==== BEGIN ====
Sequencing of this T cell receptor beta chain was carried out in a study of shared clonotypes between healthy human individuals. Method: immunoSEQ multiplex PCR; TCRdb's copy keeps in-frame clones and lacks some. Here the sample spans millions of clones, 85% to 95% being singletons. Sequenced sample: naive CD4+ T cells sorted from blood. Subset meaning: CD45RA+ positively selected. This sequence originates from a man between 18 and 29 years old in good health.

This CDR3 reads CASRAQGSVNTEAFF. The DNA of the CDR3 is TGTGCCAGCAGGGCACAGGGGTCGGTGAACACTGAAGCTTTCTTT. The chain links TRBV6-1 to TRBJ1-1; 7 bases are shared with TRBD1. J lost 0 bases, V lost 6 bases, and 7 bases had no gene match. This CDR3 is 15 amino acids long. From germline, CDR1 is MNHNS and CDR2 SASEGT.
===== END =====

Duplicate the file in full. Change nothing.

Sequencing of this T cell receptor beta chain was carried out in a study of shared clonotypes between healthy human individuals. Method: immunoSEQ multiplex PCR; TCRdb's copy keeps in-frame clones and lacks some. Here the sample spans millions of clones, 85% to 95% being singletons. Sequenced sample: naive CD4+ T cells sorted from blood. Subset meaning: CD45RA+ positively selected. This sequence originates from a man between 18 and 29 years old in good health.

This CDR3 reads CASRAQGSVNTEAFF. The DNA of the CDR3 is TGTGCCAGCAGGGCACAGGGGTCGGTGAACACTGAAGCTTTCTTT. The chain links TRBV6-1 to TRBJ1-1; 7 bases are shared with TRBD1. J lost 0 bases, V lost 6 bases, and 7 bases had no gene match. This CDR3 is 15 amino acids long. From germline, CDR1 is MNHNS and CDR2 SASEGT.